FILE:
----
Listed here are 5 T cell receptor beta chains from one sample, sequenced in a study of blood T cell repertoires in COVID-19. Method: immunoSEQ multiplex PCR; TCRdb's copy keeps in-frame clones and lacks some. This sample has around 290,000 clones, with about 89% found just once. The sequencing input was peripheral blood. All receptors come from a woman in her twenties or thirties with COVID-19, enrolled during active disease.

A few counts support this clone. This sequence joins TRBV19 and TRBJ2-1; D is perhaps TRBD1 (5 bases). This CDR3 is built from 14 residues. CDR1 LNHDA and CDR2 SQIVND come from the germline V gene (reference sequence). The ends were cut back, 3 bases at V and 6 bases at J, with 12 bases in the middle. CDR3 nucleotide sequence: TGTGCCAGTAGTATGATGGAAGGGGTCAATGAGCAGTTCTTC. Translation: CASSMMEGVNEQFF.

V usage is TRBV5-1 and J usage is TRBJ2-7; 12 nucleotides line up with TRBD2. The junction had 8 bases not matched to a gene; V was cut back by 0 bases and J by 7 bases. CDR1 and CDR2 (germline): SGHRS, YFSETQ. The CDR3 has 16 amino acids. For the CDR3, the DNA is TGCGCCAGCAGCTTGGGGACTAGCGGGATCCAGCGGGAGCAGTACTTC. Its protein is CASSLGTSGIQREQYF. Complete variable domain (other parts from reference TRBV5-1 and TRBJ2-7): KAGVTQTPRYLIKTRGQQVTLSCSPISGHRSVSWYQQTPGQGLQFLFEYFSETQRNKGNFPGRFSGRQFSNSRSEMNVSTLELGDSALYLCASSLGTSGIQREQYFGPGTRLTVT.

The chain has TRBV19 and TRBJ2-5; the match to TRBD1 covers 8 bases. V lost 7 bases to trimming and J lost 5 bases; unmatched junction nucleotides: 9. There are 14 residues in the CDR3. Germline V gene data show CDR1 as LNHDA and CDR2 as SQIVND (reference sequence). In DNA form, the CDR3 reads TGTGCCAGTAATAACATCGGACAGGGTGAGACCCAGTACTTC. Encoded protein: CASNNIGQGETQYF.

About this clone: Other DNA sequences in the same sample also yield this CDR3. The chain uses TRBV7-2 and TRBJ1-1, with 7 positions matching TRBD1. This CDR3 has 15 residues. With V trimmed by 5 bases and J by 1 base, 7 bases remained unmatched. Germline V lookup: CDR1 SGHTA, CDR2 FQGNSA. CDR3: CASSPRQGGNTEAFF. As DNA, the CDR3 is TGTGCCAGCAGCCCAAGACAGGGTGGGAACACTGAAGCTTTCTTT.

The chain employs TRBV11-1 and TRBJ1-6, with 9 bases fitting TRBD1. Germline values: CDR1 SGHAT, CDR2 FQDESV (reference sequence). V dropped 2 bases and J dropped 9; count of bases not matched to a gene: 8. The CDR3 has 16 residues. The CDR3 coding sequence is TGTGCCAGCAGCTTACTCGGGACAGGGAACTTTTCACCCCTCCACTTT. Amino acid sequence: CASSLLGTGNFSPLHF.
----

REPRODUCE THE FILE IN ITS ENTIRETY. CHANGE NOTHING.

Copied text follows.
Listed here are 5 T cell receptor beta chains from one sample, sequenced in a study of blood T cell repertoires in COVID-19. Method: immunoSEQ multiplex PCR; TCRdb's copy keeps in-frame clones and lacks some. This sample has around 290,000 clones, with about 89% found just once. The sequencing input was peripheral blood. All receptors come from a woman in her twenties or thirties with COVID-19, enrolled during active disease.

A few counts support this clone. This sequence joins TRBV19 and TRBJ2-1; D is perhaps TRBD1 (5 bases). This CDR3 is built from 14 residues. CDR1 LNHDA and CDR2 SQIVND come from the germline V gene (reference sequence). The ends were cut back, 3 bases at V and 6 bases at J, with 12 bases in the middle. CDR3 nucleotide sequence: TGTGCCAGTAGTATGATGGAAGGGGTCAATGAGCAGTTCTTC. Translation: CASSMMEGVNEQFF.

V usage is TRBV5-1 and J usage is TRBJ2-7; 12 nucleotides line up with TRBD2. The junction had 8 bases not matched to a gene; V was cut back by 0 bases and J by 7 bases. CDR1 and CDR2 (germline): SGHRS, YFSETQ. The CDR3 has 16 amino acids. For the CDR3, the DNA is TGCGCCAGCAGCTTGGGGACTAGCGGGATCCAGCGGGAGCAGTACTTC. Its protein is CASSLGTSGIQREQYF. Complete variable domain (other parts from reference TRBV5-1 and TRBJ2-7): KAGVTQTPRYLIKTRGQQVTLSCSPISGHRSVSWYQQTPGQGLQFLFEYFSETQRNKGNFPGRFSGRQFSNSRSEMNVSTLELGDSALYLCASSLGTSGIQREQYFGPGTRLTVT.

The chain has TRBV19 and TRBJ2-5; the match to TRBD1 covers 8 bases. V lost 7 bases to trimming and J lost 5 bases; unmatched junction nucleotides: 9. There are 14 residues in the CDR3. Germline V gene data show CDR1 as LNHDA and CDR2 as SQIVND (reference sequence). In DNA form, the CDR3 reads TGTGCCAGTAATAACATCGGACAGGGTGAGACCCAGTACTTC. Encoded protein: CASNNIGQGETQYF.

About this clone: Other DNA sequences in the same sample also yield this CDR3. The chain uses TRBV7-2 and TRBJ1-1, with 7 positions matching TRBD1. This CDR3 has 15 residues. With V trimmed by 5 bases and J by 1 base, 7 bases remained unmatched. Germline V lookup: CDR1 SGHTA, CDR2 FQGNSA. CDR3: CASSPRQGGNTEAFF. As DNA, the CDR3 is TGTGCCAGCAGCCCAAGACAGGGTGGGAACACTGAAGCTTTCTTT.

The chain employs TRBV11-1 and TRBJ1-6, with 9 bases fitting TRBD1. Germline values: CDR1 SGHAT, CDR2 FQDESV (reference sequence). V dropped 2 bases and J dropped 9; count of bases not matched to a gene: 8. The CDR3 has 16 residues. The CDR3 coding sequence is TGTGCCAGCAGCTTACTCGGGACAGGGAACTTTTCACCCCTCCACTTT. Amino acid sequence: CASSLLGTGNFSPLHF.